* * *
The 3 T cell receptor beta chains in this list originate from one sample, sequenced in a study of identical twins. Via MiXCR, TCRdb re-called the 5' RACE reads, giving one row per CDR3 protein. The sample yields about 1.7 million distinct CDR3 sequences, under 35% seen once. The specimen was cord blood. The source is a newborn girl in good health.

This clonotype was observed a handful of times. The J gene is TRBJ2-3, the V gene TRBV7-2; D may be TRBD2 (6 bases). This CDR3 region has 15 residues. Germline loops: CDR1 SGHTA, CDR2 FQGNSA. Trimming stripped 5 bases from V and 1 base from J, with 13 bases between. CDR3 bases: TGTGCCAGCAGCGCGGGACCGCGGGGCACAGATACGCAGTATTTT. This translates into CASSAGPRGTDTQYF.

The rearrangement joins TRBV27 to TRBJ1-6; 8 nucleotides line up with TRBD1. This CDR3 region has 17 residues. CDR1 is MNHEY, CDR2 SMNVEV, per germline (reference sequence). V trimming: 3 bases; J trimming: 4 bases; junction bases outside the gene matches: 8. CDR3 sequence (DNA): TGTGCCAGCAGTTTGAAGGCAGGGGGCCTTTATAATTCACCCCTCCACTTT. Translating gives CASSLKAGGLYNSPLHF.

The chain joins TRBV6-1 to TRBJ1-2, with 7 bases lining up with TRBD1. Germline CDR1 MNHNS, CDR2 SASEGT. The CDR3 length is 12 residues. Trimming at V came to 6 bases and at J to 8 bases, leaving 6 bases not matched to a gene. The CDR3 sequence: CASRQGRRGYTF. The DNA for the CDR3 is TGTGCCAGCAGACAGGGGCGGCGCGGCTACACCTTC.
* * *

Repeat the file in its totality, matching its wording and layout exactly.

The 3 T cell receptor beta chains in this list originate from one sample, sequenced in a study of identical twins. Via MiXCR, TCRdb re-called the 5' RACE reads, giving one row per CDR3 protein. The sample yields about 1.7 million distinct CDR3 sequences, under 35% seen once. The specimen was cord blood. The source is a newborn girl in good health.

This clonotype was observed a handful of times. The J gene is TRBJ2-3, the V gene TRBV7-2; D may be TRBD2 (6 bases). This CDR3 region has 15 residues. Germline loops: CDR1 SGHTA, CDR2 FQGNSA. Trimming stripped 5 bases from V and 1 base from J, with 13 bases between. CDR3 bases: TGTGCCAGCAGCGCGGGACCGCGGGGCACAGATACGCAGTATTTT. This translates into CASSAGPRGTDTQYF.

The rearrangement joins TRBV27 to TRBJ1-6; 8 nucleotides line up with TRBD1. This CDR3 region has 17 residues. CDR1 is MNHEY, CDR2 SMNVEV, per germline (reference sequence). V trimming: 3 bases; J trimming: 4 bases; junction bases outside the gene matches: 8. CDR3 sequence (DNA): TGTGCCAGCAGTTTGAAGGCAGGGGGCCTTTATAATTCACCCCTCCACTTT. Translating gives CASSLKAGGLYNSPLHF.

The chain joins TRBV6-1 to TRBJ1-2, with 7 bases lining up with TRBD1. Germline CDR1 MNHNS, CDR2 SASEGT. The CDR3 length is 12 residues. Trimming at V came to 6 bases and at J to 8 bases, leaving 6 bases not matched to a gene. The CDR3 sequence: CASRQGRRGYTF. The DNA for the CDR3 is TGTGCCAGCAGACAGGGGCGGCGCGGCTACACCTTC.